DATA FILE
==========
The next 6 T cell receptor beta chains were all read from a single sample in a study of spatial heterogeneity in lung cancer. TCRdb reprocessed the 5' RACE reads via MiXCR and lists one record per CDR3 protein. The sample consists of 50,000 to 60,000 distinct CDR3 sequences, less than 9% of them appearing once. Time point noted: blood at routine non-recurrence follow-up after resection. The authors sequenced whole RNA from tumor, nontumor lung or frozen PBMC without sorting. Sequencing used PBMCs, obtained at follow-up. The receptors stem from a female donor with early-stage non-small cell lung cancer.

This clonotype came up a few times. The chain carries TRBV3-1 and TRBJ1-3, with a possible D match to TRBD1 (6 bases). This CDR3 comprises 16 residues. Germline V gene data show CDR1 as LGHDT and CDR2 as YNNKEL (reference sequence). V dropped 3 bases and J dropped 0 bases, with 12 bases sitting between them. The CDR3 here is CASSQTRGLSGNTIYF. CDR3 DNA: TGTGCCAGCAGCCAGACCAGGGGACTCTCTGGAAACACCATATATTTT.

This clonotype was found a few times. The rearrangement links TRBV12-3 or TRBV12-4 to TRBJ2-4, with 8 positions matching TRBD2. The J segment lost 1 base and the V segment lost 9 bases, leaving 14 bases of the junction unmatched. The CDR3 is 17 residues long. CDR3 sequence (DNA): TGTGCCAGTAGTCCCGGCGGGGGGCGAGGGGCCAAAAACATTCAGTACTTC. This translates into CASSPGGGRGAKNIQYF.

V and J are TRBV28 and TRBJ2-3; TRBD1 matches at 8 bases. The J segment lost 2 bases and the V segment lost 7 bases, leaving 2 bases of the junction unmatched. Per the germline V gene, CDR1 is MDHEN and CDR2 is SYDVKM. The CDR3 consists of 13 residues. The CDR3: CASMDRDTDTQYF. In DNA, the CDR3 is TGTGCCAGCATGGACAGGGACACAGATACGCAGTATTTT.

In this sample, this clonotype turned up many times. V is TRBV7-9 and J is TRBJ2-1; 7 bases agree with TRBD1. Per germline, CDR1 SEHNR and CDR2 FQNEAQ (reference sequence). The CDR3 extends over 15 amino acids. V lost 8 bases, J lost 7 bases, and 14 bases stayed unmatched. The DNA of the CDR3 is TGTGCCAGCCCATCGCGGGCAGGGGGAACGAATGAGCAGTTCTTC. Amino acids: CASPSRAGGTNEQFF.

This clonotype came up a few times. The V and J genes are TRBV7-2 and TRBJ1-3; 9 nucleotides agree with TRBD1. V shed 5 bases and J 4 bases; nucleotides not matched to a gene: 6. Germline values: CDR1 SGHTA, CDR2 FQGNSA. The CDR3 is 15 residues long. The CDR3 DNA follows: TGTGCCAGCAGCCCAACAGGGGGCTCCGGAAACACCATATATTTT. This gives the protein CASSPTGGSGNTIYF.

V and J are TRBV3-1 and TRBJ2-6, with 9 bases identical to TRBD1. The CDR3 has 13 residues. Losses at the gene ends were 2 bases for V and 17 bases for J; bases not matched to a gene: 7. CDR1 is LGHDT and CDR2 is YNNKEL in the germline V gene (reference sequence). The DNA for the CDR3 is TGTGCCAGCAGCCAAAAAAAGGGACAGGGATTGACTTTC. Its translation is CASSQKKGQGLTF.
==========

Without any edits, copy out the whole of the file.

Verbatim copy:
The next 6 T cell receptor beta chains were all read from a single sample in a study of spatial heterogeneity in lung cancer. TCRdb reprocessed the 5' RACE reads via MiXCR and lists one record per CDR3 protein. The sample consists of 50,000 to 60,000 distinct CDR3 sequences, less than 9% of them appearing once. Time point noted: blood at routine non-recurrence follow-up after resection. The authors sequenced whole RNA from tumor, nontumor lung or frozen PBMC without sorting. Sequencing used PBMCs, obtained at follow-up. The receptors stem from a female donor with early-stage non-small cell lung cancer.

This clonotype came up a few times. The chain carries TRBV3-1 and TRBJ1-3, with a possible D match to TRBD1 (6 bases). This CDR3 comprises 16 residues. Germline V gene data show CDR1 as LGHDT and CDR2 as YNNKEL (reference sequence). V dropped 3 bases and J dropped 0 bases, with 12 bases sitting between them. The CDR3 here is CASSQTRGLSGNTIYF. CDR3 DNA: TGTGCCAGCAGCCAGACCAGGGGACTCTCTGGAAACACCATATATTTT.

This clonotype was found a few times. The rearrangement links TRBV12-3 or TRBV12-4 to TRBJ2-4, with 8 positions matching TRBD2. The J segment lost 1 base and the V segment lost 9 bases, leaving 14 bases of the junction unmatched. The CDR3 is 17 residues long. CDR3 sequence (DNA): TGTGCCAGTAGTCCCGGCGGGGGGCGAGGGGCCAAAAACATTCAGTACTTC. This translates into CASSPGGGRGAKNIQYF.

V and J are TRBV28 and TRBJ2-3; TRBD1 matches at 8 bases. The J segment lost 2 bases and the V segment lost 7 bases, leaving 2 bases of the junction unmatched. Per the germline V gene, CDR1 is MDHEN and CDR2 is SYDVKM. The CDR3 consists of 13 residues. The CDR3: CASMDRDTDTQYF. In DNA, the CDR3 is TGTGCCAGCATGGACAGGGACACAGATACGCAGTATTTT.

In this sample, this clonotype turned up many times. V is TRBV7-9 and J is TRBJ2-1; 7 bases agree with TRBD1. Per germline, CDR1 SEHNR and CDR2 FQNEAQ (reference sequence). The CDR3 extends over 15 amino acids. V lost 8 bases, J lost 7 bases, and 14 bases stayed unmatched. The DNA of the CDR3 is TGTGCCAGCCCATCGCGGGCAGGGGGAACGAATGAGCAGTTCTTC. Amino acids: CASPSRAGGTNEQFF.

This clonotype came up a few times. The V and J genes are TRBV7-2 and TRBJ1-3; 9 nucleotides agree with TRBD1. V shed 5 bases and J 4 bases; nucleotides not matched to a gene: 6. Germline values: CDR1 SGHTA, CDR2 FQGNSA. The CDR3 is 15 residues long. The CDR3 DNA follows: TGTGCCAGCAGCCCAACAGGGGGCTCCGGAAACACCATATATTTT. This gives the protein CASSPTGGSGNTIYF.

V and J are TRBV3-1 and TRBJ2-6, with 9 bases identical to TRBD1. The CDR3 has 13 residues. Losses at the gene ends were 2 bases for V and 17 bases for J; bases not matched to a gene: 7. CDR1 is LGHDT and CDR2 is YNNKEL in the germline V gene (reference sequence). The DNA for the CDR3 is TGTGCCAGCAGCCAAAAAAAGGGACAGGGATTGACTTTC. Its translation is CASSQKKGQGLTF.